Thursday, February 26, 2009

Decisions, decisions...

I'm at that place where I really want to write a new study for use in an adult Sunday school class. Researching and studying and writing and refining a Bible study is something that is hard work, but also something very energizing to me. I haven't developed anything new for a while, and I'm feeling the need to do a new thing. But therein lies my dilemma - what to write about?

I've already got a class in the works, a basic apologetics study with a working title of "Everyday Apologetics - Defending the Faith One Person at a Time." It's based on the book If You Could Ask God One Question. But this is probably better suited to one of our Biblical leadership training classes rather than general Sunday school.

So I'm toying with a couple of other ideas. Like a study of the Gospel. Exploring the depths of the truths of the Gospel of Christ, in all of it's ramifications and implications. This is a subject I am passionate about, and that the church desperately needs. Our collective evangelical understanding of the Gospel is so shallow and superficial, relegated to simple witnessing and "Jesus loves you and has a wonderful plan for your life." But divorced from the power of the Gospel for day to day living of those whom have been converted by it.

Along those lines, I've also considered doing a class on the cross of Christ. Again, getting beyond our superficial "Jesus died for me" understanding of the crucifixion, and into the full breadth of what Christ accomplished there. Atonement, victory, justification, expiation. Another area we tend to think about less deeply than deserved.

Also thinking about developing a class that explores the new EFCA statement of faith. This was adopted last summer, but I doubt that most people in the EFCA church I'm a part of, or most others as well, even know about it. A great opportunity to do teach some systematic theology in a stealthy manner.

Or also considering doing a study based on Thabiti Anyabwile's new book, What Is A Healthy Church Member? Again, a topic that we don't think deeply enough about, and that has been drastically affected by our consumer mentality as modernized people.

So there's my dilemma. So many options, so little time. Where do I invest myself, what do I focus on? Still thinking and praying for some guidance.

Any recommendations or suggestions from you out there in the ether?

Thursday, February 19, 2009

Relational Religion?

Seems that it is popular in evangelical speak these days to frame Christianity in terms of a relationship with Jesus. How many times have you heard someone say, "it's not a religion, it's a relationship"? I'm sure I've said it myself, and I seem to be hearing it more and more recently. Now, I understand the motivation behind this characterization. We contemporary evangelical Christians want to distance ourselves as much as possible from the cold legalism and external piety that the term "religion" often brings to mind. But I have to ask my usual question: is it Biblical?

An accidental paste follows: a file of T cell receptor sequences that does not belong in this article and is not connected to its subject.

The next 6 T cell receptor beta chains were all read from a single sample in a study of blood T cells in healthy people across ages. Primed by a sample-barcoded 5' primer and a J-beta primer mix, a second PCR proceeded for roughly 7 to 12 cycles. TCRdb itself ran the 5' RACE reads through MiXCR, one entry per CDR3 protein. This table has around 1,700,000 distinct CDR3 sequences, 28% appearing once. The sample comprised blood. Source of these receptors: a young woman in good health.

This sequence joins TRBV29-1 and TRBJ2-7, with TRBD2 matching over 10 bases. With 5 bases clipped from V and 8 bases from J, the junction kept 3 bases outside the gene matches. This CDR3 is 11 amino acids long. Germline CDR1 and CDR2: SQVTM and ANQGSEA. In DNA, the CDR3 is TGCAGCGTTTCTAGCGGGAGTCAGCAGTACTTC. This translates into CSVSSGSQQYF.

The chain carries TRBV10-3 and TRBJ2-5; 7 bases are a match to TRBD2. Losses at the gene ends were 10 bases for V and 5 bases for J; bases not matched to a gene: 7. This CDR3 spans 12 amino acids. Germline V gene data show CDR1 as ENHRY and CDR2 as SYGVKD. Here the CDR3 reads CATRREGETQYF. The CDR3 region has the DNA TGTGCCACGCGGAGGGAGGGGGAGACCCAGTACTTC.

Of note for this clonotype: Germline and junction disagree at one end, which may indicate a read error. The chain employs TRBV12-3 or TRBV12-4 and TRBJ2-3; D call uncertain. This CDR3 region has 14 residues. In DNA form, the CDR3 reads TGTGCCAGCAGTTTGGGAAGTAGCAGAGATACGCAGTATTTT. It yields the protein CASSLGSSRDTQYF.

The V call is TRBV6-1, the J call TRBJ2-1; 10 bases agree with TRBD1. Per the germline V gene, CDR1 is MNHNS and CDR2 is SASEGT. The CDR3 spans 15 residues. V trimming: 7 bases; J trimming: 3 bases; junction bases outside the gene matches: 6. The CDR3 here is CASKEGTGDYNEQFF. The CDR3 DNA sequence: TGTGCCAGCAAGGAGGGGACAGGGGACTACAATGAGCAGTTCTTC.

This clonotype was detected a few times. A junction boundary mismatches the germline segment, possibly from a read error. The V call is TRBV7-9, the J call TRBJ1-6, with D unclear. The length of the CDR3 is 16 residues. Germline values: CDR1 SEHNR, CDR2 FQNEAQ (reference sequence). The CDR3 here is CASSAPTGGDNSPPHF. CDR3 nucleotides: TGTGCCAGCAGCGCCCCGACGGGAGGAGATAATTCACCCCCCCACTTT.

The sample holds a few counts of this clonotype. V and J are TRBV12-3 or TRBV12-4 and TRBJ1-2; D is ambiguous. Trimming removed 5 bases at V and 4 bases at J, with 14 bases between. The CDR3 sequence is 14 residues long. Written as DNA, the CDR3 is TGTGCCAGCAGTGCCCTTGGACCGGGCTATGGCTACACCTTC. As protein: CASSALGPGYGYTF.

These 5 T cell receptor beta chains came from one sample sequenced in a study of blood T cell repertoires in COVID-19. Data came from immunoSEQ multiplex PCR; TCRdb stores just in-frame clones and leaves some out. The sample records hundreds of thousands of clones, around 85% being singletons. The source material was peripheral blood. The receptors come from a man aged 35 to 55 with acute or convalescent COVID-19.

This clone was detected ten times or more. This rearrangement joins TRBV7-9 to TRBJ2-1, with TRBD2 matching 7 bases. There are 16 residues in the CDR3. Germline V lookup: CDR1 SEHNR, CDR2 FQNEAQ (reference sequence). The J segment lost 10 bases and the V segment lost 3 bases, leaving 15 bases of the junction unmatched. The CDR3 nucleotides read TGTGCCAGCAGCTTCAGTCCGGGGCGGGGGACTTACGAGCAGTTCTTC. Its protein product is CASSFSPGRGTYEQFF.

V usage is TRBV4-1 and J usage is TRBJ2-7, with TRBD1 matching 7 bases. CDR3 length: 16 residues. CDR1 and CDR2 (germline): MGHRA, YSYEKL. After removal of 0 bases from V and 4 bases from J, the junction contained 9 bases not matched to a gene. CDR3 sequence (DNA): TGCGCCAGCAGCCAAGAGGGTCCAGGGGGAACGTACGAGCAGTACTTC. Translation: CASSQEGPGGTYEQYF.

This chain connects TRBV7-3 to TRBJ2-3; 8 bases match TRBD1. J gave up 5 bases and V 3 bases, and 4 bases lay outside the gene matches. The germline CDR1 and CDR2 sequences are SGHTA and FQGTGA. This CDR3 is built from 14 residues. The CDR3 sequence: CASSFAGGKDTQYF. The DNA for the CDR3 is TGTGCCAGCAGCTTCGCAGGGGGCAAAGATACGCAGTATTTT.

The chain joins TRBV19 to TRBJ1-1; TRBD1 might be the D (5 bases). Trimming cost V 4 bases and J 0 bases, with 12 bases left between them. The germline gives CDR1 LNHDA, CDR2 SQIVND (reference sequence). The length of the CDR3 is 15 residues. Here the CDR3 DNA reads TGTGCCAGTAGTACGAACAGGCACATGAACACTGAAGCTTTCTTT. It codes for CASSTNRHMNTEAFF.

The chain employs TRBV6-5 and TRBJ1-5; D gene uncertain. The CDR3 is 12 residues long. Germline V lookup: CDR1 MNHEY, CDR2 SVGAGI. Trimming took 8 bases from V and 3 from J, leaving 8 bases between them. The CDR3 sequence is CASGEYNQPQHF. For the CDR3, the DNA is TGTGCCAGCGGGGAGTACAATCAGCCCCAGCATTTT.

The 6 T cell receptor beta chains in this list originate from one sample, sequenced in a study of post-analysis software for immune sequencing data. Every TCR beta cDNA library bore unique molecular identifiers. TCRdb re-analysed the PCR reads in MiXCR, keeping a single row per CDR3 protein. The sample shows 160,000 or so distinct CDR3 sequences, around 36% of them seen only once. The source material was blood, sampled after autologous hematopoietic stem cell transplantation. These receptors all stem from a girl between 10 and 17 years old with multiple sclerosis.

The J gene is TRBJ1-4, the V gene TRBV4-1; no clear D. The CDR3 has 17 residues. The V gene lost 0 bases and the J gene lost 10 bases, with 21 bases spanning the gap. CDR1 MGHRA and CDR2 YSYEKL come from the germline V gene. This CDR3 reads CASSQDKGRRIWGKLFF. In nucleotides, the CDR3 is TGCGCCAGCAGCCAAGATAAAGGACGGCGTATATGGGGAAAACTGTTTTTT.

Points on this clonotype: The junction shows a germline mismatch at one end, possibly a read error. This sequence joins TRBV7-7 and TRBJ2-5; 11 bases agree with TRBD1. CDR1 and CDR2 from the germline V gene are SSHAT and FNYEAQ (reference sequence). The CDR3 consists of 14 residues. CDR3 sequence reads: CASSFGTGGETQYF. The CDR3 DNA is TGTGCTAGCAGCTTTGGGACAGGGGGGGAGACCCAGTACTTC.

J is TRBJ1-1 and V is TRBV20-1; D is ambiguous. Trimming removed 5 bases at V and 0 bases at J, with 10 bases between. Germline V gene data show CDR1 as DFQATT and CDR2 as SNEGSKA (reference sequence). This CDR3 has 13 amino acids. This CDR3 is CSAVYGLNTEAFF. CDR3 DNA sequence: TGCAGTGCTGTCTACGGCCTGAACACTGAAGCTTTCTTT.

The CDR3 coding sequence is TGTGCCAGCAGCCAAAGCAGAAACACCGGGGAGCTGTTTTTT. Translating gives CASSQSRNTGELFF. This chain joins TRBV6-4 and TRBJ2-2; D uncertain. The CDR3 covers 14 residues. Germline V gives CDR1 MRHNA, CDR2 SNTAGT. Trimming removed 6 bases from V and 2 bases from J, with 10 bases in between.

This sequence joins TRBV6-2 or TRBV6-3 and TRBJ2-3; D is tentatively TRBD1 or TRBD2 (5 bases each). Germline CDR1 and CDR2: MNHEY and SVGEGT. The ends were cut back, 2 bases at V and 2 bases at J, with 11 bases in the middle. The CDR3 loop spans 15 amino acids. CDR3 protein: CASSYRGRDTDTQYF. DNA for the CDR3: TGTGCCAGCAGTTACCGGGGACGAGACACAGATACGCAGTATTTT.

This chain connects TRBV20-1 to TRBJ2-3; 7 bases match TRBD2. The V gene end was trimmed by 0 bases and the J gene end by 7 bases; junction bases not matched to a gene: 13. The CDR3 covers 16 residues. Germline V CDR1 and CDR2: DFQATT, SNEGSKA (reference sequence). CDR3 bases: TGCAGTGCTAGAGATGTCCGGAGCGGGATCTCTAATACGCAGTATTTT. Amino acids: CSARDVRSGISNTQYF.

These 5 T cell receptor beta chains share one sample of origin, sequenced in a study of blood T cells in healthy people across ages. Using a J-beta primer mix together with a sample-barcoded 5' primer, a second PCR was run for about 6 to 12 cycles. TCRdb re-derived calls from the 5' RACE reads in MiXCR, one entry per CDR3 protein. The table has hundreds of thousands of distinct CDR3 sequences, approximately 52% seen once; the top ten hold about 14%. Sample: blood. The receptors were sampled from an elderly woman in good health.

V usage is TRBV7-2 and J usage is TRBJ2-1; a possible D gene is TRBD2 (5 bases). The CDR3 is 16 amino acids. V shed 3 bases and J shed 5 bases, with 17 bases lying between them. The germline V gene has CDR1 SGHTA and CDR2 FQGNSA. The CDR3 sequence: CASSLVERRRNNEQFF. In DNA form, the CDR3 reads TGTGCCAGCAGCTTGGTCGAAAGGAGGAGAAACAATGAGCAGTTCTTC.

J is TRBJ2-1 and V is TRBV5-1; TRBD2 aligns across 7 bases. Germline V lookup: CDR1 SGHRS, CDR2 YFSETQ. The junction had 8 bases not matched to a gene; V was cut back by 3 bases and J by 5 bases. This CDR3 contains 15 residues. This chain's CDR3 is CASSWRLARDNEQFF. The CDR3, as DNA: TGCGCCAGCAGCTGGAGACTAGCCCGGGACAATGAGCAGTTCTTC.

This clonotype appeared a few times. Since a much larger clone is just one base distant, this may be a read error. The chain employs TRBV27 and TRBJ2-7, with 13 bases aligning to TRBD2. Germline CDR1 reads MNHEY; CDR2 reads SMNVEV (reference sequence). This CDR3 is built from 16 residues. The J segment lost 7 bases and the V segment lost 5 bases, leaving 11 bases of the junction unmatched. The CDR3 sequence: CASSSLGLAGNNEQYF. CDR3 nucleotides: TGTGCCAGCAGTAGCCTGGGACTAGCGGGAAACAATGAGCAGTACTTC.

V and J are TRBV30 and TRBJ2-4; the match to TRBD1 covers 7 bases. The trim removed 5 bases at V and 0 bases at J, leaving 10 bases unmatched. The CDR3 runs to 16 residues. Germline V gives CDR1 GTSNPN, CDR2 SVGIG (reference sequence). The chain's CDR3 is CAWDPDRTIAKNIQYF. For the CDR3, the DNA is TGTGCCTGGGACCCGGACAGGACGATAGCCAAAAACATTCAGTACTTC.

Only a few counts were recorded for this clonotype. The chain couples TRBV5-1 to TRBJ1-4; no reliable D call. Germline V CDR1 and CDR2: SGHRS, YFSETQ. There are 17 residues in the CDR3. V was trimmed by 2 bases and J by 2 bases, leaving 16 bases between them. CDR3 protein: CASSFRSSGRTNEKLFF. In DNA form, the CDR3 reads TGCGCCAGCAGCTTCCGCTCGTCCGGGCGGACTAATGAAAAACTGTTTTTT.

Of course, it's true that there's a relational component to faith in Jesus Christ. The clearest reference to this is Christ's definition of eternal life in John 17:3, where He says, "This is eternal life, that they may know You, the only true God, and Jesus Christ whom You have sent." Jesus here defines the state of salvation in terms of relational knowledge of God the Father and God the Son. There's a relational aspect to being in union with Christ, as described in Romans chapter 6 and elsewhere. There's the reality of being adopted into the family of God as children, as described in Galatians 4:6. Paul's letters are also full of references to knowing Christ, like his stated desire in Philippians 3:10 that he "may know Him and the power of His resurrection and the fellowship of His sufferings, being conformed to His death." The term know (Greek γινώσκω, ginosko) is used often in the NT writings in conjunction with Christ. It includes, though, both relational knowledge as well as factual knowledge. And this, I think, is where we go wrong in defining Christianity in terms of relationship as opposed to religion.

Consider Peter's command in 2 Peter 3:18 - "grow in the grace and knowledge of our Lord and Savior Jesus Christ." Here the same root term for know is used to refer to growing not so much in relationship, but in knowledge of the person and work of Christ. We are to grow in knowing more truths about the Lord Jesus Christ, more Biblical understanding of Him, deeper insights into His grace, His nature, His purposes. In other words, theological knowledge. Not divorced from relationship with Him, but rather informing our relationship with Him.